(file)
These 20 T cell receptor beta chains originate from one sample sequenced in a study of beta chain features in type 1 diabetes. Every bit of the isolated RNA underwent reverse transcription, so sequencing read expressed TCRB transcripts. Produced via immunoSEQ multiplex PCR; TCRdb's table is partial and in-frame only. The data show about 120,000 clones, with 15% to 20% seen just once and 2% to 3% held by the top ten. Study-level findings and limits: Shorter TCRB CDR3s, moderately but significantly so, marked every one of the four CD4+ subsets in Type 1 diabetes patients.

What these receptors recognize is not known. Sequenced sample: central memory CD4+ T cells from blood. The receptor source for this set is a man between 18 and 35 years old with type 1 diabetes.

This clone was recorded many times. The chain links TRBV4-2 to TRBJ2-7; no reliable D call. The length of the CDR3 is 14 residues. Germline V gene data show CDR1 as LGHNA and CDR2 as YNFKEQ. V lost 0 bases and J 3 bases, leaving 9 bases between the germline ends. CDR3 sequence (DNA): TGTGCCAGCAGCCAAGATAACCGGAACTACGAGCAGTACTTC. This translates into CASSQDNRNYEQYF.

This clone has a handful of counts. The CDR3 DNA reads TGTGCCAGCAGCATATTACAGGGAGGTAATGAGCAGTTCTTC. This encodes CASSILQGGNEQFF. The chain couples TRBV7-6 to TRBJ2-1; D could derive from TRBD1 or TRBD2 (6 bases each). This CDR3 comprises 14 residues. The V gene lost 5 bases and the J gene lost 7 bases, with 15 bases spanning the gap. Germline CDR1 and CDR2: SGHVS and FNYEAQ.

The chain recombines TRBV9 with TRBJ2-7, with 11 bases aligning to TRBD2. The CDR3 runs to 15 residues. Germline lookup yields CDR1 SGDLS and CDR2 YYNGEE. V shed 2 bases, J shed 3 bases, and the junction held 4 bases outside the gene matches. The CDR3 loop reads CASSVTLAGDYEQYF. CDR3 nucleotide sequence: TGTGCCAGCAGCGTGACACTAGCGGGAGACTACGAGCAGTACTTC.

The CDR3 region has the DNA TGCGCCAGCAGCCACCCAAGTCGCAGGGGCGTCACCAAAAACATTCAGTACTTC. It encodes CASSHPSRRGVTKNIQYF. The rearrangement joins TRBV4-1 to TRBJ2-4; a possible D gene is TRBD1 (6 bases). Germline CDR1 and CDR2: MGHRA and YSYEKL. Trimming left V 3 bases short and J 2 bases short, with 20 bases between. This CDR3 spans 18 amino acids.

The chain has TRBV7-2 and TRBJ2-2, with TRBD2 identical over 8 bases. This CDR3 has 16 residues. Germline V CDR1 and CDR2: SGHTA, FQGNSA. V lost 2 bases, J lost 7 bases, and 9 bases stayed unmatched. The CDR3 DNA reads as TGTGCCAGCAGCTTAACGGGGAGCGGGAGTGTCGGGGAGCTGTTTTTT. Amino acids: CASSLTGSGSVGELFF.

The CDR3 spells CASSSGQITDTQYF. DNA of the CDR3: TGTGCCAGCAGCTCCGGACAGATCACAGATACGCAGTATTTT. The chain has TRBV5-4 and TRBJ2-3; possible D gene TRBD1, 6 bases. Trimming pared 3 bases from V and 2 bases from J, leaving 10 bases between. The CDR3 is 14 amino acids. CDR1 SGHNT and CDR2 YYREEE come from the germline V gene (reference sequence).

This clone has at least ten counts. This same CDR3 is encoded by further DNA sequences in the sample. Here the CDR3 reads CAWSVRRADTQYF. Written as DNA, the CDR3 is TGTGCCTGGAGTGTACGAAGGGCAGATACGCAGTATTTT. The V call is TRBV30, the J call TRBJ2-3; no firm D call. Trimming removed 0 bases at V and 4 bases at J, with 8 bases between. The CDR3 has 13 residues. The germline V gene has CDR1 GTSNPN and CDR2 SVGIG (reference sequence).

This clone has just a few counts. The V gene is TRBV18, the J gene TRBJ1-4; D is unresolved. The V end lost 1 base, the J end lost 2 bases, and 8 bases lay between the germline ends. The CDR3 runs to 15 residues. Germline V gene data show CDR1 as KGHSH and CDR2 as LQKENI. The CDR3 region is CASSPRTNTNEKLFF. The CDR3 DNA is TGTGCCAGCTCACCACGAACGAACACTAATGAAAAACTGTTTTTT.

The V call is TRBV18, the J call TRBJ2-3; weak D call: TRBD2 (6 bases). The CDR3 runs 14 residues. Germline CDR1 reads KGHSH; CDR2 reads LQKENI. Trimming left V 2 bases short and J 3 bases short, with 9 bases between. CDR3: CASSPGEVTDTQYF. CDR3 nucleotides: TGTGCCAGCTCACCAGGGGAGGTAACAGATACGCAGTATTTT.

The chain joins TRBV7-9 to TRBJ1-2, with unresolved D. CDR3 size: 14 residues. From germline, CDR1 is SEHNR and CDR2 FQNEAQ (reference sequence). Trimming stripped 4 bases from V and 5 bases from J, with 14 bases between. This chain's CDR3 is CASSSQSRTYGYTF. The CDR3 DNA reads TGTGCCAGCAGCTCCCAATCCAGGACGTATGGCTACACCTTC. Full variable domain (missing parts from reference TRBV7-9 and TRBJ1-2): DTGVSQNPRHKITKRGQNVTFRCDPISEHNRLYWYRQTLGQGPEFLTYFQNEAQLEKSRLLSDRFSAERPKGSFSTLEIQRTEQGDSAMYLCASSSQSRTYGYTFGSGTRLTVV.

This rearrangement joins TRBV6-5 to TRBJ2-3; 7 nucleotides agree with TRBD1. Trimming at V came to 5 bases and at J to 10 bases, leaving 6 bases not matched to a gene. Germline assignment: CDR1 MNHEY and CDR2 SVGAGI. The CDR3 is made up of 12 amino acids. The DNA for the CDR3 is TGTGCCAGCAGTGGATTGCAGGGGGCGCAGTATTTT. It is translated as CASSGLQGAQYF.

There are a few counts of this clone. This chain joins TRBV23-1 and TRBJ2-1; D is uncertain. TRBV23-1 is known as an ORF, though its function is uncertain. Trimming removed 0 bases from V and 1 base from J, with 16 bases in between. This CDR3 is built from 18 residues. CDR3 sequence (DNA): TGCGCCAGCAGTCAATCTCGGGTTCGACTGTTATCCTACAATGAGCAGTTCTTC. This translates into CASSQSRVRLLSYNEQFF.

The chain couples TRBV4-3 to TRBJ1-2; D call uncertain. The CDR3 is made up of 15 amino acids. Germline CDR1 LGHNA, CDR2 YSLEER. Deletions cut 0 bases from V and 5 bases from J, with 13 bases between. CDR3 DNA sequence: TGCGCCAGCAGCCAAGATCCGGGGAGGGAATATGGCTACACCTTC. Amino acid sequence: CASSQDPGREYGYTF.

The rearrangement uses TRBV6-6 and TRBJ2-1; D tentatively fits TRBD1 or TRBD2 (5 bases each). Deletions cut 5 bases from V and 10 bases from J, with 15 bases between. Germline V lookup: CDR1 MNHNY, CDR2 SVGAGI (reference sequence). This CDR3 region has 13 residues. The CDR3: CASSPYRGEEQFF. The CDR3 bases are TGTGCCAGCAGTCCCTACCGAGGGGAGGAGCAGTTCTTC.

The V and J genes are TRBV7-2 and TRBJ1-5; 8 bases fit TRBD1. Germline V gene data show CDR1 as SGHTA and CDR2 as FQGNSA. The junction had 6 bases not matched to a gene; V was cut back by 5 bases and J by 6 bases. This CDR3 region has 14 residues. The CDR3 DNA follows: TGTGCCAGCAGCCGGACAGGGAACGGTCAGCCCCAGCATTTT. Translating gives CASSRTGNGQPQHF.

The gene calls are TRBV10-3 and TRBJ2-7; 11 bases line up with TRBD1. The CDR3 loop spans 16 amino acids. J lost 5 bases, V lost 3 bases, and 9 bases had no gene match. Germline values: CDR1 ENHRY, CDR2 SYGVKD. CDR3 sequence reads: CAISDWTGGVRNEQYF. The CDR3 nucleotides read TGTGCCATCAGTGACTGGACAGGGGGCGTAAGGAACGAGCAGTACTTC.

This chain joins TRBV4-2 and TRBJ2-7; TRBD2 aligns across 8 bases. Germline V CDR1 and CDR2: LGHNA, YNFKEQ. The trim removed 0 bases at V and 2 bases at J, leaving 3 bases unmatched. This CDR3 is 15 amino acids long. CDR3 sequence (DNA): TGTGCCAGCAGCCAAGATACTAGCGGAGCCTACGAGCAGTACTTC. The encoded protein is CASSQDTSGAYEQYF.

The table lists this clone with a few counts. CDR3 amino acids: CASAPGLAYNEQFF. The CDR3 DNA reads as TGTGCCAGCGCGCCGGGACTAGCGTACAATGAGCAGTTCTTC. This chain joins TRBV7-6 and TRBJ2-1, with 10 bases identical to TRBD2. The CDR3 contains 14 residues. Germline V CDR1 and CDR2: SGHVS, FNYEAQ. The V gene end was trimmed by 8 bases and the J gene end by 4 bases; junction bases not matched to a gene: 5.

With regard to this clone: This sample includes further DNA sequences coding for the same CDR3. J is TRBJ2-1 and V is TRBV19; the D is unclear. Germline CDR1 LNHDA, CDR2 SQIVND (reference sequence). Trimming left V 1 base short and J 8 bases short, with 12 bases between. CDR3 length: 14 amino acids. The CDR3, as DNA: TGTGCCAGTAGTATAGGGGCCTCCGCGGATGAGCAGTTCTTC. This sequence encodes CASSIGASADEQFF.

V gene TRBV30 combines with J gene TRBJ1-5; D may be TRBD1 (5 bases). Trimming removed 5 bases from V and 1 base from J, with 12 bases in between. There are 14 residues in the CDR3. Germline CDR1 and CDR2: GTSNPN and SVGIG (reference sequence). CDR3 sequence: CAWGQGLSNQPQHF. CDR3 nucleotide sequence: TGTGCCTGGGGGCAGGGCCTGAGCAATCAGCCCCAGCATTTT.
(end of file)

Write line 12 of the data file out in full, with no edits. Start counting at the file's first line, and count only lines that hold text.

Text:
The chain joins TRBV7-9 to TRBJ1-2, with unresolved D. CDR3 size: 14 residues. From germline, CDR1 is SEHNR and CDR2 FQNEAQ (reference sequence). Trimming stripped 4 bases from V and 5 bases from J, with 14 bases between. This chain's CDR3 is CASSSQSRTYGYTF. The CDR3 DNA reads TGTGCCAGCAGCTCCCAATCCAGGACGTATGGCTACACCTTC. Full variable domain (missing parts from reference TRBV7-9 and TRBJ1-2): DTGVSQNPRHKITKRGQNVTFRCDPISEHNRLYWYRQTLGQGPEFLTYFQNEAQLEKSRLLSDRFSAERPKGSFSTLEIQRTEQGDSAMYLCASSSQSRTYGYTFGSGTRLTVV.